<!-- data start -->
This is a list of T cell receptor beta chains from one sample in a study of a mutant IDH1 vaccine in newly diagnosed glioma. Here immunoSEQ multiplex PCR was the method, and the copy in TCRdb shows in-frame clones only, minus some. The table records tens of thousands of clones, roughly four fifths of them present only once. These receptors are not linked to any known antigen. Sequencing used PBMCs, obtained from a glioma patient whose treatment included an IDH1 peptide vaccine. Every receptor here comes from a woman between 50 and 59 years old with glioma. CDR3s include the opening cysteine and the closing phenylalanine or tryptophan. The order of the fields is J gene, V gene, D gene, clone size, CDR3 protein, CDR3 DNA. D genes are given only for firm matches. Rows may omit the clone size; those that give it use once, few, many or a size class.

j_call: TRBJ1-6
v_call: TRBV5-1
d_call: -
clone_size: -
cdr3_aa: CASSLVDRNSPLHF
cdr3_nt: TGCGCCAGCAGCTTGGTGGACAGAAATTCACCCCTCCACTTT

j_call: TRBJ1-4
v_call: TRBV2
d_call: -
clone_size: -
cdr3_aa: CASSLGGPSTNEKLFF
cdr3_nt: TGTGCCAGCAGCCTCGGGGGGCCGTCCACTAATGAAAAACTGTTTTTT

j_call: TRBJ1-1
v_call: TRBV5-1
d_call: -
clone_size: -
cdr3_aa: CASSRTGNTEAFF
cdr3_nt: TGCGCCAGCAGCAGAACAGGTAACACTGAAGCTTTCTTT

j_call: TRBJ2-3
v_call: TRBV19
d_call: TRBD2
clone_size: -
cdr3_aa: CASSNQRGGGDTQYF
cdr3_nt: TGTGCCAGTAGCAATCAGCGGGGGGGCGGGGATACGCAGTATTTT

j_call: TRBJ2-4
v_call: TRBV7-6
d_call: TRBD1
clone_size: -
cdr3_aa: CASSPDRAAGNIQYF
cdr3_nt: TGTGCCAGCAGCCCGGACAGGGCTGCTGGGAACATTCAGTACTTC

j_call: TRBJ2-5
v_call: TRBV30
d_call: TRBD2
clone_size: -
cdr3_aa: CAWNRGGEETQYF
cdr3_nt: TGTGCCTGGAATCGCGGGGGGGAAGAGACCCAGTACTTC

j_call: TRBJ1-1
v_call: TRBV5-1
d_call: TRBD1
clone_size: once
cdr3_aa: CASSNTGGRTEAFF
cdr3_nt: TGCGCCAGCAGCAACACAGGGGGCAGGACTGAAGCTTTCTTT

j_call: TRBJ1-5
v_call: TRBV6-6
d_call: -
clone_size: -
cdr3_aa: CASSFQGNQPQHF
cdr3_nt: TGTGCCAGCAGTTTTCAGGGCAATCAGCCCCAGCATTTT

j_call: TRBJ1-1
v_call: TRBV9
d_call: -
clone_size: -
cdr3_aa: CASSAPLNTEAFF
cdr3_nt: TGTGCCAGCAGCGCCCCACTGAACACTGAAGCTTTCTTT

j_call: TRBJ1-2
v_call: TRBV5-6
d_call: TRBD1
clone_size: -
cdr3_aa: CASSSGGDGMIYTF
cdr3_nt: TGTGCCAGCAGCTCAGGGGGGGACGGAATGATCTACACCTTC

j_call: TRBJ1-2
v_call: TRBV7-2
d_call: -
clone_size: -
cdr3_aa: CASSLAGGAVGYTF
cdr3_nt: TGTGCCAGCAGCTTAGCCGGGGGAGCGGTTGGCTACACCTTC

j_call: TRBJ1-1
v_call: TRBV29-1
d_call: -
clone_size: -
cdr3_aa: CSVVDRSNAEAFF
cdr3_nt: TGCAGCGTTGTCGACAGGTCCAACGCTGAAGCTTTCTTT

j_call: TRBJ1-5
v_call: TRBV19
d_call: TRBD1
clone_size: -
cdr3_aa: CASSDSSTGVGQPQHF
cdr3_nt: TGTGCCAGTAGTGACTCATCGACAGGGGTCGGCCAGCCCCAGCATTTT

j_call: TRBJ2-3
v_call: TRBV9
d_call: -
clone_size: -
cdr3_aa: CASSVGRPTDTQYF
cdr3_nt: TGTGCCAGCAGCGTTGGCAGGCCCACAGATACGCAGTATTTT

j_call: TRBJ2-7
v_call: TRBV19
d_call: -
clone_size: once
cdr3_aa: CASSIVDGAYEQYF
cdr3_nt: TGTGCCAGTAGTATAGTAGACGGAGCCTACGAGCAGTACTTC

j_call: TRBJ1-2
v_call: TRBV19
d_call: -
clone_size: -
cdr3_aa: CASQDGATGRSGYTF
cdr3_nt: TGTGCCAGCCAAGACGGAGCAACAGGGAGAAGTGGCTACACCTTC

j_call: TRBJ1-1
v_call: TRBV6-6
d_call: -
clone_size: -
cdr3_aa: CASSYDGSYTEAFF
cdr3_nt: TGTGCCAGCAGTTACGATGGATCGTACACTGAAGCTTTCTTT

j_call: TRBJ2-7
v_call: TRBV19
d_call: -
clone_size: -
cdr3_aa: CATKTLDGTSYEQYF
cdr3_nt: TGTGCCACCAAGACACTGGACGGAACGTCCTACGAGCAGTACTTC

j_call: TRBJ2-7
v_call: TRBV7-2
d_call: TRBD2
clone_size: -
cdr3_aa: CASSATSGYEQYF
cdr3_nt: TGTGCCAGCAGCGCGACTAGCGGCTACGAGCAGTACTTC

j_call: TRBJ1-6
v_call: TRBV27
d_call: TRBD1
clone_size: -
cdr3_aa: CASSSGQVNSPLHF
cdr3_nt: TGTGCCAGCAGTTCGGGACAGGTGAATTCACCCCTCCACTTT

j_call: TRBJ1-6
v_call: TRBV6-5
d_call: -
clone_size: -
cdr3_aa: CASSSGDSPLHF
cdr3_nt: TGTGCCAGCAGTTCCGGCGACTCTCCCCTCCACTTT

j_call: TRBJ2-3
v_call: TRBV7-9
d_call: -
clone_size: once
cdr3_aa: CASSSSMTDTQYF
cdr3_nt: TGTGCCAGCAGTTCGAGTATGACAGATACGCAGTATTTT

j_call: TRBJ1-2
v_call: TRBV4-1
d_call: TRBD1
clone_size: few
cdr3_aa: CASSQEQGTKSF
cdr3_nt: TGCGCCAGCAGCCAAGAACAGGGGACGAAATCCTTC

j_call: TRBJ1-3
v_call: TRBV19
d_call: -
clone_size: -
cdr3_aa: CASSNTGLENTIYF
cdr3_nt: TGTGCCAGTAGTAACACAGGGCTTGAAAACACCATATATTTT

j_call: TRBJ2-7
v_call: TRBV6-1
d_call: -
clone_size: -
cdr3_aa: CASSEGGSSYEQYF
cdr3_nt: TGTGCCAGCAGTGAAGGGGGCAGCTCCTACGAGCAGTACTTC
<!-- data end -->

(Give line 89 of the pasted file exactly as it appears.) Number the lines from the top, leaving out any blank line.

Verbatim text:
clone_size: once